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I'm developing my first application using DDD and event sourcing.

From what I understand, aggregate encapsulates specific domain functionality with one or more associated invariants. The invariants are translated into consistency constraints - at any point in time the state of the aggregate must be consistent (invariants preserved).

So far so good.

Most tutorials that I saw suggest that aggregate roots should be obtained in this manner:

UserAggregate user = mUsersRepository.getUser(userId);

At this point I become confused.

Let's assume that each call to UsersRepository returns a new instance of UserAggregate ("approach 1"). This can be beneficial because it eliminates a need to ensure thread safety (in code). However, if multiple UserAggregate objects will be used simultaneously, these objects might get out of sync with each other (while staying consistent individually). I get a feeling that having several "non-synchronized" instances of the same aggregate can lead to all kinds of nasty bugs, but I can't really be sure about it.

Now let's assume that each call to UsersRepository returns the same UserAggregate object ("approach 2"). Then the instantiation and caching of UserAggregate inside UserRepository need to be made thread safe. In addition, the caching must rely on weak references; otherwise, the entire users database will eventually be hold in memory. My primary concern, however, is that in this scenario UserAggregate itself must become thread safe. It looks like it will be a major PITA to ensure thread safety of all aggregate roots. It can also become a performance issue. Not mentioning the risk associated with multi-threading bugs...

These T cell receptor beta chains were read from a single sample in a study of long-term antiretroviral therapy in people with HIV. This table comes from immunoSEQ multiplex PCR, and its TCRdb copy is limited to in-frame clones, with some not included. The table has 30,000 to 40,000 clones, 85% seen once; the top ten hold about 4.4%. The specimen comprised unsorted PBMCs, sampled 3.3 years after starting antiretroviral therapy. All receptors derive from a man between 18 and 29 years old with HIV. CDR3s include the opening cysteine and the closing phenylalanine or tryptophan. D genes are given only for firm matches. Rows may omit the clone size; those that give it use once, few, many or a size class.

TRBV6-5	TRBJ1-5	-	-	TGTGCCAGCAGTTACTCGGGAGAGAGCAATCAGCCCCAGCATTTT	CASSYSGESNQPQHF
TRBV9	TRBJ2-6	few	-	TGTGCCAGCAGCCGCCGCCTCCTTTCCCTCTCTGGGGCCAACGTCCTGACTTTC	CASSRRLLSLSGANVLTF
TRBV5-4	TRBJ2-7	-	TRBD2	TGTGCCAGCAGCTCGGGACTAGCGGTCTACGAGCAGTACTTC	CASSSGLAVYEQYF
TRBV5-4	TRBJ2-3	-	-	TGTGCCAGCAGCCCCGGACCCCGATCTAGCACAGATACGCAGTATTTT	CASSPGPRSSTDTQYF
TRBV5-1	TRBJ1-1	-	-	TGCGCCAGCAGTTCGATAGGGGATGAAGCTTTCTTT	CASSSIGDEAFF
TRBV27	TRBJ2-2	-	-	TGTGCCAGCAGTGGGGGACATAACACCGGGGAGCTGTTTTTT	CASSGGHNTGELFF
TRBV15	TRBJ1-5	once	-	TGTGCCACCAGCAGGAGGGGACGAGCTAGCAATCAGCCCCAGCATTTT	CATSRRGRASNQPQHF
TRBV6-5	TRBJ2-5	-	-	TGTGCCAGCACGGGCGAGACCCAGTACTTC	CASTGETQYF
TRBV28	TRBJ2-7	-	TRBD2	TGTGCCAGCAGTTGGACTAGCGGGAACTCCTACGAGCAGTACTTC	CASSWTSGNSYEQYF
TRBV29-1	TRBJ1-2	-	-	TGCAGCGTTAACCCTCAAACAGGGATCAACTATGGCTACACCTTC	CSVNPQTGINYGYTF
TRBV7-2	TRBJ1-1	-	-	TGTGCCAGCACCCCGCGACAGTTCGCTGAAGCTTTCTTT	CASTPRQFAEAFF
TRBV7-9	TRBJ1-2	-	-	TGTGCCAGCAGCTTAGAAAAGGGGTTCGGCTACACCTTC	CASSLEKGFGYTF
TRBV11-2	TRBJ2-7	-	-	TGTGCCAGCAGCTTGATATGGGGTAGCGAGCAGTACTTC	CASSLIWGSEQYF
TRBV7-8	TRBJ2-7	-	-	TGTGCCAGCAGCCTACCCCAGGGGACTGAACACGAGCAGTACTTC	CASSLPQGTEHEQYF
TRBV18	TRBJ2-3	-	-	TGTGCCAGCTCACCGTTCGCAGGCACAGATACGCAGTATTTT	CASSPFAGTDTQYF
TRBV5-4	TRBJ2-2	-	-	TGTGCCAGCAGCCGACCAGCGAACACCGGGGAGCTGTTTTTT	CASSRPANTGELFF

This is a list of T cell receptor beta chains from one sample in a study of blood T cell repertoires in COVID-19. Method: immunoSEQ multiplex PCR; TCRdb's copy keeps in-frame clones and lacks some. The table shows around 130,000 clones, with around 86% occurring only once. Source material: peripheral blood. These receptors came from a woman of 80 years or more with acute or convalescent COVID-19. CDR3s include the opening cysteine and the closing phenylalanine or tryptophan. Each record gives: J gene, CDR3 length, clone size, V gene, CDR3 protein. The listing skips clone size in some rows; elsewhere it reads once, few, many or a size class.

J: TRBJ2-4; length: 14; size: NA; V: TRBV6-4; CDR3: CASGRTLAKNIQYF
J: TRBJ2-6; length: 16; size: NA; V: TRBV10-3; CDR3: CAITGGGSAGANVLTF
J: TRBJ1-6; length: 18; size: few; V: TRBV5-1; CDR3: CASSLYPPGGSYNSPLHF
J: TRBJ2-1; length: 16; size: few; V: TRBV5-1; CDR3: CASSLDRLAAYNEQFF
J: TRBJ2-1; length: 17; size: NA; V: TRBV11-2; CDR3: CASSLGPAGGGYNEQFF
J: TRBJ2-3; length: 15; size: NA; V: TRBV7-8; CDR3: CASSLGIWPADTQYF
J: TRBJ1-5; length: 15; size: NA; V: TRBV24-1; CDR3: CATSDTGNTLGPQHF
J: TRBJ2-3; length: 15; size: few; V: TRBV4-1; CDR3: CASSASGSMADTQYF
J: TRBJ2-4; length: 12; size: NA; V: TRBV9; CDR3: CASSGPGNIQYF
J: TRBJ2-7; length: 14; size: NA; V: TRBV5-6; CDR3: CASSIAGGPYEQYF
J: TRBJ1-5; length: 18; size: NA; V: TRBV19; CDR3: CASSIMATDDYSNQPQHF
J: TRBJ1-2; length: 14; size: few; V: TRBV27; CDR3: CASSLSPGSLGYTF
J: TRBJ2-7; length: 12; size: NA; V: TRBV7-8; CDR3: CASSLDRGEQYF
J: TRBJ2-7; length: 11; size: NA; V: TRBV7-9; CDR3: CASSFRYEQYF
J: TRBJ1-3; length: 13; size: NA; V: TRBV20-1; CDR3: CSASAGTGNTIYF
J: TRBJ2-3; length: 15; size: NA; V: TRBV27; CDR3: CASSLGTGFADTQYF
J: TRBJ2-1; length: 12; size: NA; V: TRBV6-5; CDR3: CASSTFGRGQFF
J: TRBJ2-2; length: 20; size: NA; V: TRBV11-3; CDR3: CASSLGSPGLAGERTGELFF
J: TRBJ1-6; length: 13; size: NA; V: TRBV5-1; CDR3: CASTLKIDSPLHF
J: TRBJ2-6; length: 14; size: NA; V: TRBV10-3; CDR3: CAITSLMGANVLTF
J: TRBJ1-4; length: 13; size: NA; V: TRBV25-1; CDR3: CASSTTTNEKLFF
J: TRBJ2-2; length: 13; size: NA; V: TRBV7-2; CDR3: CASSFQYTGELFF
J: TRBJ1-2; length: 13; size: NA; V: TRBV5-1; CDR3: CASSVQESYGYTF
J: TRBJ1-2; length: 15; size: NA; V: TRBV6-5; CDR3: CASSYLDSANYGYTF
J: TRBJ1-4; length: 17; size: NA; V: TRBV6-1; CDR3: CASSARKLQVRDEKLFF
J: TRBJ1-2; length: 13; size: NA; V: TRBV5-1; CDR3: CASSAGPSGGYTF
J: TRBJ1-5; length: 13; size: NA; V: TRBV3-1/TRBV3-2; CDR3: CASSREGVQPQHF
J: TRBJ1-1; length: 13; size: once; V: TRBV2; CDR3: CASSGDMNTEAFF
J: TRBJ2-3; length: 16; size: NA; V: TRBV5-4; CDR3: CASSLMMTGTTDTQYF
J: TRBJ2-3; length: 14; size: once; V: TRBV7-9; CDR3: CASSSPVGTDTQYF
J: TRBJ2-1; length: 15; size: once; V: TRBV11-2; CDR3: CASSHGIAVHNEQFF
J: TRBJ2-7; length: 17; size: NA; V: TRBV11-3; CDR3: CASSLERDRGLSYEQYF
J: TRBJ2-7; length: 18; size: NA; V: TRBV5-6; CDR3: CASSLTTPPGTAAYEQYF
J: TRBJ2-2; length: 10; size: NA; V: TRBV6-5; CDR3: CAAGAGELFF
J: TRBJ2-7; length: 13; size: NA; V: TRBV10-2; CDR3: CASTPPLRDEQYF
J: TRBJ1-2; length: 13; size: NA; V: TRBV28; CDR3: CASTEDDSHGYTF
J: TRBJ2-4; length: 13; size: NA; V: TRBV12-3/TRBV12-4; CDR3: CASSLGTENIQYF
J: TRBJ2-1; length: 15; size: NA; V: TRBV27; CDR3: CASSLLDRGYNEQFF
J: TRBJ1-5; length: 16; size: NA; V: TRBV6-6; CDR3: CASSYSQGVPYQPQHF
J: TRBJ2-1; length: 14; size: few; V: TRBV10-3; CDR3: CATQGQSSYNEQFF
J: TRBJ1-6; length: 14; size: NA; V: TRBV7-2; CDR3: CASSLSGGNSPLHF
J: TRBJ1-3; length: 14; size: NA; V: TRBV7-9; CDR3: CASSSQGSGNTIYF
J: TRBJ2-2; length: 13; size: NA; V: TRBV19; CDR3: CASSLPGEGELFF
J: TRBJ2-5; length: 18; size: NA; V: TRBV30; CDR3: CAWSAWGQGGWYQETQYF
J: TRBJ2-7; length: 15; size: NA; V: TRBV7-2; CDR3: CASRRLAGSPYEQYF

If that would be all, I would probably go with "approach 2" because, at least, I know how to make it safe. However, there is this notion of optimistic locking based on aggregate version that (in my understanding) applies to "approach 1".

If I understand it correctly, each aggregate gets a version associated with it. On each update of aggregate's state the version is checked, and, if the version in DB is not the same as the version of the cached aggregate, the update fails. Then the aggregate state can be synced from database and the update retried. This seems to address my fears related to inconsistency between different instances of the aggregate. However, it feels like a lot of work - each method that updates the aggregate can fail, therefore the code that uses it must be capable of retrying the operation.

My questions are:

  1. Is my understanding (summarized above) correct?
  2. Are there additional issues associated with approach 1/2 that I don't see?
  3. Are there additional approaches that I don't see?
  4. Is there a standard approach that DDD community uses?
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UserAggregate user = mUsersRepository.getUser(userId);

At this point I become confused.

Yeah, that's a bit of a tangle.

However, if multiple UserAggregate objects will be used simultaneously, these objects might get out of sync with each other (while staying consistent individually). I get a feeling that having several "non-synchronized" instances of the same aggregate can lead to all kinds of nasty bugs, but I can't really be sure about it.